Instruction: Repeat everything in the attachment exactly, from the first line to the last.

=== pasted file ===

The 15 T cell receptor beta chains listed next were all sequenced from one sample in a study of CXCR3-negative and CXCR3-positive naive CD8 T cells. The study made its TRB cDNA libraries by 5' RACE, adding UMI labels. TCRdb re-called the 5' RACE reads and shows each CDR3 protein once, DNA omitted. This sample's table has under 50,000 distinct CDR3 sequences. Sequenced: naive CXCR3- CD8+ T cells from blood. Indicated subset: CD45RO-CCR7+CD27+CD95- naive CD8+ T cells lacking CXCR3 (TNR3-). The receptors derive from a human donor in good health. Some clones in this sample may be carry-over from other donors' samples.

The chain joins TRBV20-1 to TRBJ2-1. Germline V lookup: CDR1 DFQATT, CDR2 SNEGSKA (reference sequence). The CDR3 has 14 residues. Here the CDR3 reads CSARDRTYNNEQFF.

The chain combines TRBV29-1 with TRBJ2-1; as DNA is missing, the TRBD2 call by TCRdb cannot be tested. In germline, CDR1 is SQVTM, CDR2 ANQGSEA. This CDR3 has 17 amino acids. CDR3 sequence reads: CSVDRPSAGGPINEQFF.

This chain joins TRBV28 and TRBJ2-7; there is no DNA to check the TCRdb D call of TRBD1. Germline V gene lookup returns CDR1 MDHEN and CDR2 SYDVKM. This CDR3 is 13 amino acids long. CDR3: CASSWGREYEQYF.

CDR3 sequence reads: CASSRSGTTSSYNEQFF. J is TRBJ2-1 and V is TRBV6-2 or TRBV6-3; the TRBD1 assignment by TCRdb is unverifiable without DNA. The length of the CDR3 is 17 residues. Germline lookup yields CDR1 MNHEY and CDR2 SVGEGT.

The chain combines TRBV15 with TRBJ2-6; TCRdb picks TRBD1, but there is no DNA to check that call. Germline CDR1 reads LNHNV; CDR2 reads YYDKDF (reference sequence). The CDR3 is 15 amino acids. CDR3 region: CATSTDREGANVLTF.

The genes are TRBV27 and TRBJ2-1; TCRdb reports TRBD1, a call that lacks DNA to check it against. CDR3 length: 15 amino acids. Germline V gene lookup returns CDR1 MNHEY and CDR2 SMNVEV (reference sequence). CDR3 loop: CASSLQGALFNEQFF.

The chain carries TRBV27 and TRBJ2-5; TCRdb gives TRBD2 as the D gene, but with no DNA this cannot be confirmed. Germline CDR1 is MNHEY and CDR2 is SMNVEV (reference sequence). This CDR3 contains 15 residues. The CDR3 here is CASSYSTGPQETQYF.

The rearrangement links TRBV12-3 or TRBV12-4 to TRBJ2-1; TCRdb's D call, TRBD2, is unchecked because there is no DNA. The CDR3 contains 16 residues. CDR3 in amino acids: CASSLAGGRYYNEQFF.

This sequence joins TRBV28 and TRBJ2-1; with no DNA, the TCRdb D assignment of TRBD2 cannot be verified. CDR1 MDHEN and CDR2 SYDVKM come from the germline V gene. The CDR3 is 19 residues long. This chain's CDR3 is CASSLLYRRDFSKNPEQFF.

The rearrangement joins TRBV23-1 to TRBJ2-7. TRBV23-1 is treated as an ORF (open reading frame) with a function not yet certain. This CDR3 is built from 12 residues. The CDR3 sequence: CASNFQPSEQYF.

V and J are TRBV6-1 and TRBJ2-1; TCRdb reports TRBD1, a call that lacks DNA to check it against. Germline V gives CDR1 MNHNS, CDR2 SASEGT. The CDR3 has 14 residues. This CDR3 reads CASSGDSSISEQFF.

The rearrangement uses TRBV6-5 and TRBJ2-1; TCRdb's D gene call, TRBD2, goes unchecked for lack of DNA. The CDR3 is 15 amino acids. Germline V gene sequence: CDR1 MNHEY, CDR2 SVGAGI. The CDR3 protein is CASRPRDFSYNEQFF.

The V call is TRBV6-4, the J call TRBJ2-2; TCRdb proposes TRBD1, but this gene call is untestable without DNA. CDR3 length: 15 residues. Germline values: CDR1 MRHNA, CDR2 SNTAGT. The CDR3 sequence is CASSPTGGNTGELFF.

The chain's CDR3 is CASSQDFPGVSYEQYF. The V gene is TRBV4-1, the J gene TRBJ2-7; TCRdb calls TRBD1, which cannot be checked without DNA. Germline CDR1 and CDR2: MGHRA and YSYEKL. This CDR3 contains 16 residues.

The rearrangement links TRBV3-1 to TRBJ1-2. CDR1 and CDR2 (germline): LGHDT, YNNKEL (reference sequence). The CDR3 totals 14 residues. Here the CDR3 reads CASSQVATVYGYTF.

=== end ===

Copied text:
The 15 T cell receptor beta chains listed next were all sequenced from one sample in a study of CXCR3-negative and CXCR3-positive naive CD8 T cells. The study made its TRB cDNA libraries by 5' RACE, adding UMI labels. TCRdb re-called the 5' RACE reads and shows each CDR3 protein once, DNA omitted. This sample's table has under 50,000 distinct CDR3 sequences. Sequenced: naive CXCR3- CD8+ T cells from blood. Indicated subset: CD45RO-CCR7+CD27+CD95- naive CD8+ T cells lacking CXCR3 (TNR3-). The receptors derive from a human donor in good health. Some clones in this sample may be carry-over from other donors' samples.

The chain joins TRBV20-1 to TRBJ2-1. Germline V lookup: CDR1 DFQATT, CDR2 SNEGSKA (reference sequence). The CDR3 has 14 residues. Here the CDR3 reads CSARDRTYNNEQFF.

The chain combines TRBV29-1 with TRBJ2-1; as DNA is missing, the TRBD2 call by TCRdb cannot be tested. In germline, CDR1 is SQVTM, CDR2 ANQGSEA. This CDR3 has 17 amino acids. CDR3 sequence reads: CSVDRPSAGGPINEQFF.

This chain joins TRBV28 and TRBJ2-7; there is no DNA to check the TCRdb D call of TRBD1. Germline V gene lookup returns CDR1 MDHEN and CDR2 SYDVKM. This CDR3 is 13 amino acids long. CDR3: CASSWGREYEQYF.

CDR3 sequence reads: CASSRSGTTSSYNEQFF. J is TRBJ2-1 and V is TRBV6-2 or TRBV6-3; the TRBD1 assignment by TCRdb is unverifiable without DNA. The length of the CDR3 is 17 residues. Germline lookup yields CDR1 MNHEY and CDR2 SVGEGT.

The chain combines TRBV15 with TRBJ2-6; TCRdb picks TRBD1, but there is no DNA to check that call. Germline CDR1 reads LNHNV; CDR2 reads YYDKDF (reference sequence). The CDR3 is 15 amino acids. CDR3 region: CATSTDREGANVLTF.

The genes are TRBV27 and TRBJ2-1; TCRdb reports TRBD1, a call that lacks DNA to check it against. CDR3 length: 15 amino acids. Germline V gene lookup returns CDR1 MNHEY and CDR2 SMNVEV (reference sequence). CDR3 loop: CASSLQGALFNEQFF.

The chain carries TRBV27 and TRBJ2-5; TCRdb gives TRBD2 as the D gene, but with no DNA this cannot be confirmed. Germline CDR1 is MNHEY and CDR2 is SMNVEV (reference sequence). This CDR3 contains 15 residues. The CDR3 here is CASSYSTGPQETQYF.

The rearrangement links TRBV12-3 or TRBV12-4 to TRBJ2-1; TCRdb's D call, TRBD2, is unchecked because there is no DNA. The CDR3 contains 16 residues. CDR3 in amino acids: CASSLAGGRYYNEQFF.

This sequence joins TRBV28 and TRBJ2-1; with no DNA, the TCRdb D assignment of TRBD2 cannot be verified. CDR1 MDHEN and CDR2 SYDVKM come from the germline V gene. The CDR3 is 19 residues long. This chain's CDR3 is CASSLLYRRDFSKNPEQFF.

The rearrangement joins TRBV23-1 to TRBJ2-7. TRBV23-1 is treated as an ORF (open reading frame) with a function not yet certain. This CDR3 is built from 12 residues. The CDR3 sequence: CASNFQPSEQYF.

V and J are TRBV6-1 and TRBJ2-1; TCRdb reports TRBD1, a call that lacks DNA to check it against. Germline V gives CDR1 MNHNS, CDR2 SASEGT. The CDR3 has 14 residues. This CDR3 reads CASSGDSSISEQFF.

The rearrangement uses TRBV6-5 and TRBJ2-1; TCRdb's D gene call, TRBD2, goes unchecked for lack of DNA. The CDR3 is 15 amino acids. Germline V gene sequence: CDR1 MNHEY, CDR2 SVGAGI. The CDR3 protein is CASRPRDFSYNEQFF.

The V call is TRBV6-4, the J call TRBJ2-2; TCRdb proposes TRBD1, but this gene call is untestable without DNA. CDR3 length: 15 residues. Germline values: CDR1 MRHNA, CDR2 SNTAGT. The CDR3 sequence is CASSPTGGNTGELFF.

The chain's CDR3 is CASSQDFPGVSYEQYF. The V gene is TRBV4-1, the J gene TRBJ2-7; TCRdb calls TRBD1, which cannot be checked without DNA. Germline CDR1 and CDR2: MGHRA and YSYEKL. This CDR3 contains 16 residues.

The rearrangement links TRBV3-1 to TRBJ1-2. CDR1 and CDR2 (germline): LGHDT, YNNKEL (reference sequence). The CDR3 totals 14 residues. Here the CDR3 reads CASSQVATVYGYTF.